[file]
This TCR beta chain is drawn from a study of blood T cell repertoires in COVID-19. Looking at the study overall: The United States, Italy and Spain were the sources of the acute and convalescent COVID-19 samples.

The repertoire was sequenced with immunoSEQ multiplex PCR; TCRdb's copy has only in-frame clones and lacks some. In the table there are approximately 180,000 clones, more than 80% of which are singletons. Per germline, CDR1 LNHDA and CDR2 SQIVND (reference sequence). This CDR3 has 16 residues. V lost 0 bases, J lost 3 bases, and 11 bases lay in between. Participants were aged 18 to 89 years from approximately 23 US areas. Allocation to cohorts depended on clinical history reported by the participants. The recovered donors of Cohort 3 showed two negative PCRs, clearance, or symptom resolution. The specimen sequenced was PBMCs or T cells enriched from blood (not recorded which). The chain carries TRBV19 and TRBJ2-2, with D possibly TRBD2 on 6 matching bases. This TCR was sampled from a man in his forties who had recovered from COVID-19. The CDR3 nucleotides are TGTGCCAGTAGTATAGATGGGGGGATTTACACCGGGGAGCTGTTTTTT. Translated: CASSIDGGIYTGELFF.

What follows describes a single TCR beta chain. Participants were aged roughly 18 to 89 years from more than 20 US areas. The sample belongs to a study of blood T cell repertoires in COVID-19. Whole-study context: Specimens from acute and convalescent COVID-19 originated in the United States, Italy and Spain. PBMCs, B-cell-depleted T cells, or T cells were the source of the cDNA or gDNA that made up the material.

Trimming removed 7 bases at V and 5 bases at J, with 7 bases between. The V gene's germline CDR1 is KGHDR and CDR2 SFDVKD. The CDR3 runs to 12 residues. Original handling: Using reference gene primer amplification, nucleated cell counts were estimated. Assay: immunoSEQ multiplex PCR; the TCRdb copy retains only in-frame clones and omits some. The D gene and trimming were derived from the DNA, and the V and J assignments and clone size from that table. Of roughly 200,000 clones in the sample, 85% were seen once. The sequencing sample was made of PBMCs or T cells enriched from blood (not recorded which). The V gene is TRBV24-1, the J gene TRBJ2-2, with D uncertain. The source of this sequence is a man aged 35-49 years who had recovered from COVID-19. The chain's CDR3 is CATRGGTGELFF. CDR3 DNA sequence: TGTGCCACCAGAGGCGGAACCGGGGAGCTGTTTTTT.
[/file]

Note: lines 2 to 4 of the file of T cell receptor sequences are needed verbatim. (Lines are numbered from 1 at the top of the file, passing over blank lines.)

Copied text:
The repertoire was sequenced with immunoSEQ multiplex PCR; TCRdb's copy has only in-frame clones and lacks some. In the table there are approximately 180,000 clones, more than 80% of which are singletons. Per germline, CDR1 LNHDA and CDR2 SQIVND (reference sequence). This CDR3 has 16 residues. V lost 0 bases, J lost 3 bases, and 11 bases lay in between. Participants were aged 18 to 89 years from approximately 23 US areas. Allocation to cohorts depended on clinical history reported by the participants. The recovered donors of Cohort 3 showed two negative PCRs, clearance, or symptom resolution. The specimen sequenced was PBMCs or T cells enriched from blood (not recorded which). The chain carries TRBV19 and TRBJ2-2, with D possibly TRBD2 on 6 matching bases. This TCR was sampled from a man in his forties who had recovered from COVID-19. The CDR3 nucleotides are TGTGCCAGTAGTATAGATGGGGGGATTTACACCGGGGAGCTGTTTTTT. Translated: CASSIDGGIYTGELFF.

What follows describes a single TCR beta chain. Participants were aged roughly 18 to 89 years from more than 20 US areas. The sample belongs to a study of blood T cell repertoires in COVID-19. Whole-study context: Specimens from acute and convalescent COVID-19 originated in the United States, Italy and Spain. PBMCs, B-cell-depleted T cells, or T cells were the source of the cDNA or gDNA that made up the material.

Trimming removed 7 bases at V and 5 bases at J, with 7 bases between. The V gene's germline CDR1 is KGHDR and CDR2 SFDVKD. The CDR3 runs to 12 residues. Original handling: Using reference gene primer amplification, nucleated cell counts were estimated. Assay: immunoSEQ multiplex PCR; the TCRdb copy retains only in-frame clones and omits some. The D gene and trimming were derived from the DNA, and the V and J assignments and clone size from that table. Of roughly 200,000 clones in the sample, 85% were seen once. The sequencing sample was made of PBMCs or T cells enriched from blood (not recorded which). The V gene is TRBV24-1, the J gene TRBJ2-2, with D uncertain. The source of this sequence is a man aged 35-49 years who had recovered from COVID-19. The chain's CDR3 is CATRGGTGELFF. CDR3 DNA sequence: TGTGCCACCAGAGGCGGAACCGGGGAGCTGTTTTTT.